The FTL neutrino thing was discounted not because everyone threw their hands up and said it couldn't be real, but because they wanted to see if it was real and rigorously tested it to rule out experimental error.
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>>9410824
appeals to authority aren't necessarily logical fallacies
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>>9410832
it is a logical fallacy, however logical fallacies don't necessarily lead to incorrect results (such as this case)
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>>9410824
okay go do the experiments yourself. or actually learn something and go look up maxwell's equations
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>>9410835
no, it's sometimes categorically not a fallacy. an appeal to authority that cites a recognized expert in the field making a statement generally accepted by the field as true, is not a fallacious argument.
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>>9410830

What if there was an invisible demon suppressing the results?
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>>9410840
We'd never know, because it's invisible.
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>>9410796
There is no particle with less rest-mass than a photon because a photon has zero rest-mass.
Particles with imaginary mass, called tachyons,
have been postulated. They could ONLY travel faster than light. But any theory which includes them turns out to have contradictions in the mathematics -- things like the probability of an event occurring working out to be greater than one. That can't be.

>>9410783
There are several reasons why information cannot be sent faster than light. The mass-increase is just one of them. SF writers might accept that you can't go past lightspeed by simply accelerating, but they try to get around that by postulating shortcuts though hyperspace or some-such technobabble.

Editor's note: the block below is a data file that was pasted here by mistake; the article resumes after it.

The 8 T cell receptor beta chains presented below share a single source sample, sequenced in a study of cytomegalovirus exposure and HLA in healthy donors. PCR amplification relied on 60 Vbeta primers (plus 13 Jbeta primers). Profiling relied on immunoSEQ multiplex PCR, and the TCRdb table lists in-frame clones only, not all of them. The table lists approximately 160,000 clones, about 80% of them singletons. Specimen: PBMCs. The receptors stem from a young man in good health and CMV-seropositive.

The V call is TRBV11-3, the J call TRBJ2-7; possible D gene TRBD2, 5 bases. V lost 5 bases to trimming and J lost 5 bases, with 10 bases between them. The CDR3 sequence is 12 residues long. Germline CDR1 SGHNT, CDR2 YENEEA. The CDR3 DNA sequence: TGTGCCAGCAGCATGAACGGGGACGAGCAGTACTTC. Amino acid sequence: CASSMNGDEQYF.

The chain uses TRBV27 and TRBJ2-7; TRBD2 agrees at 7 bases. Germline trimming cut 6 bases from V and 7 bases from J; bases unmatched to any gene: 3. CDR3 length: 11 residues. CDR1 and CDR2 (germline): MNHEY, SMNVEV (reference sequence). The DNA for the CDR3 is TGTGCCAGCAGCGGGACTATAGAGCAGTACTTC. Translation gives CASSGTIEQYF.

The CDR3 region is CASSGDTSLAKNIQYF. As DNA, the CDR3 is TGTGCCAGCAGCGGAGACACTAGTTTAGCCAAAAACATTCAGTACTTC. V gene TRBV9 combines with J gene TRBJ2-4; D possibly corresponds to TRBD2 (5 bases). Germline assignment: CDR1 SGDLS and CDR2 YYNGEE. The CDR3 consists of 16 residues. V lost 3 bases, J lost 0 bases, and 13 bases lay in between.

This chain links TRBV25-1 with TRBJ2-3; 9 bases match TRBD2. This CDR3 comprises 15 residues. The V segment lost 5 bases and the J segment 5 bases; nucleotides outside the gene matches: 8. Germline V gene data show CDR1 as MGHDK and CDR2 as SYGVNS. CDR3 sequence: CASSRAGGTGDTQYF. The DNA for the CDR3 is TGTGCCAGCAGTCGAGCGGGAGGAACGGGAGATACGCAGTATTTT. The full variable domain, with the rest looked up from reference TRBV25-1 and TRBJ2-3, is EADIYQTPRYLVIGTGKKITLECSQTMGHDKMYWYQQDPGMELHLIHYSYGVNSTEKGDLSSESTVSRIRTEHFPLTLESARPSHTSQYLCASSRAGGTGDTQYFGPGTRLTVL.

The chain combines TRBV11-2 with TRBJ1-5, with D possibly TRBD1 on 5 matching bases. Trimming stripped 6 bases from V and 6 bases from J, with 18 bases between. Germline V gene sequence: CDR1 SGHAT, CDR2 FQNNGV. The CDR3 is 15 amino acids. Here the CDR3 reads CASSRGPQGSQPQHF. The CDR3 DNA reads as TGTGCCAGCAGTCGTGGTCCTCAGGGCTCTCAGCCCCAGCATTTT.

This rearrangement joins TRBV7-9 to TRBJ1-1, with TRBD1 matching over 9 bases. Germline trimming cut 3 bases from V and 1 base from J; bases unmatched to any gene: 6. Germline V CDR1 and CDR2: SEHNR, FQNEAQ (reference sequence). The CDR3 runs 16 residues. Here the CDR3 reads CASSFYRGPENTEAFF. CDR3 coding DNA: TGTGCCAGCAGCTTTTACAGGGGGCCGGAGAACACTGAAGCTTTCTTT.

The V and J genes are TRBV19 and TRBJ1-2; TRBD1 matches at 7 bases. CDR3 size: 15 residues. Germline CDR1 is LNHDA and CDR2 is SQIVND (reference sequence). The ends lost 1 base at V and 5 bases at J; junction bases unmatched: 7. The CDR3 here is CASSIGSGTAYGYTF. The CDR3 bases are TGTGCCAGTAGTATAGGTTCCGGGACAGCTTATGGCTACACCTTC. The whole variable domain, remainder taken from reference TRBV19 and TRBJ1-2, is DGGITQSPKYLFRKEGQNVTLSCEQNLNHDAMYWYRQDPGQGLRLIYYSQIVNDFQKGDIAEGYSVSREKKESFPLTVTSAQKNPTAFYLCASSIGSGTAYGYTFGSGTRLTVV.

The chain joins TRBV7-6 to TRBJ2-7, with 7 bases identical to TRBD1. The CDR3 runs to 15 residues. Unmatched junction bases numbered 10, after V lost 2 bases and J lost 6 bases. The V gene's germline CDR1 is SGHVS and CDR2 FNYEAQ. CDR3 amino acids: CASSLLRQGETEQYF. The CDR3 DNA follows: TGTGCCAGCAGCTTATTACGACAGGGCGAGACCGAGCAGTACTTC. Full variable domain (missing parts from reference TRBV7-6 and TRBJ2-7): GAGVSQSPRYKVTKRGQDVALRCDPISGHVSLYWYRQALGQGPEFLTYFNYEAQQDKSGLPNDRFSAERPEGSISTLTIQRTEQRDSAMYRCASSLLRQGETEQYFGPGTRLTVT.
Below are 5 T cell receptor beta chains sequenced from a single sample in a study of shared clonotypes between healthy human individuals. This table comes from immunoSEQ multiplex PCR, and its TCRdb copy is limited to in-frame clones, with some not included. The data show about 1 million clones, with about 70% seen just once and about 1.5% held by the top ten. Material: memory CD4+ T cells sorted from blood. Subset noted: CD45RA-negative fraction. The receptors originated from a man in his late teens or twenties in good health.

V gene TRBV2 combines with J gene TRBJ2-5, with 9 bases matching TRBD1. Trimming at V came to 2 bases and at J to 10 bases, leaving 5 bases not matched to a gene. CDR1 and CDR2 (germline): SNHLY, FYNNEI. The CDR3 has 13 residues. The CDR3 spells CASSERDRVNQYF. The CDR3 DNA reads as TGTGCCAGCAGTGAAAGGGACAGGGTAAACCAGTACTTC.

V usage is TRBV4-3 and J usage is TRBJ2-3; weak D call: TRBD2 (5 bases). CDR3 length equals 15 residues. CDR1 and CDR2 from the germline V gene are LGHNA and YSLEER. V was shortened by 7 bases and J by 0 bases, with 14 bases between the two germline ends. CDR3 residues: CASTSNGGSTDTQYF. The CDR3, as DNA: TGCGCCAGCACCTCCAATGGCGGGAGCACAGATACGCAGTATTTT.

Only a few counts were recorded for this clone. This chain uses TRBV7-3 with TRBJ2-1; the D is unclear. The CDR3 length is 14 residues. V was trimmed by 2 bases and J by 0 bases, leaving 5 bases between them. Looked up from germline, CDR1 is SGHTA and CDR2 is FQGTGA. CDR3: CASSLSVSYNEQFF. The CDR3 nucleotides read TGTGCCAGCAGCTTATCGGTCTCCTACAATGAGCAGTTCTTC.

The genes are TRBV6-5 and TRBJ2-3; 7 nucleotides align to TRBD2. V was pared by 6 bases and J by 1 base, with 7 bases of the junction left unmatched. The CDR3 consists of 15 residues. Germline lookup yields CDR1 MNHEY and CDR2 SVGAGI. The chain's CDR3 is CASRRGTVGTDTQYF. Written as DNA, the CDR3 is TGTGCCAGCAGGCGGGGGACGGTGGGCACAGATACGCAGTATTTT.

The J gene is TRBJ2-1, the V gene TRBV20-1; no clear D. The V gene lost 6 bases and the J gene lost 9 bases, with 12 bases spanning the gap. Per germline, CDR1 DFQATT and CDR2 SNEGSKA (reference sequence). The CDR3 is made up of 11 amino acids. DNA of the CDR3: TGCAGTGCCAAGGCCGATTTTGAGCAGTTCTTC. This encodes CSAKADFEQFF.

It doesn't work. FTL travel is equivalent to being able to go backwards in time. This violates causality; i.e. effects precede causes, rather than the usual cause-and-then-effect. The universe would be a mad place! Since this doesn't seem to happen (and because of a century of experiments which have ALL confirmed Relativity) we have great confidence FTL is impossible. What >>9410760 said.
It is possible that Einstein may prove, someday, to be only an approximation of a better theory (one which meshes with quantum mechanics) but that better theory will still have to explain the vast body of evidence we've gathered.
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>>9410836
Tesla's were better

>>9410837
You can use their argument without it being a logical fallacy, but saying "everyone thinks it must be true, so it is" is always a logical fallacy, and science gets repressed all the time based on it.
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>>9410837
it is reasonable to say you believe in something because the authorities agree on it, but that isn't strictly logical argument for it's truth, the OP is asking why something is that way it is, I would say it is fallacious to answer that question with "the experts all think it is"
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>>9410844
Isn't zero anything an imaginary construct, anyway?

And what if some idea behind statistics is logically flawed or doesn't mesh well with parts of reality we haven't observed, and our understand of reality as humans is warped as fuck?
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>>9410853
>I would say it is fallacious to answer that question with "the experts all think it is"
i don't. the experts know the theories and they know the available evidence. they know the evidence that supports the theory and they know the evidence which might be contrary to the theory.

if they know all that and they still think it's unlikely for the hypothesis to be true, i trust them.
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>>9410819
None of the alchemists ever got rich (except by bilking their patrons) and none lived forever (their other great goal). I take that (plus modern atomic theory -- which works!) as proof none succeeded.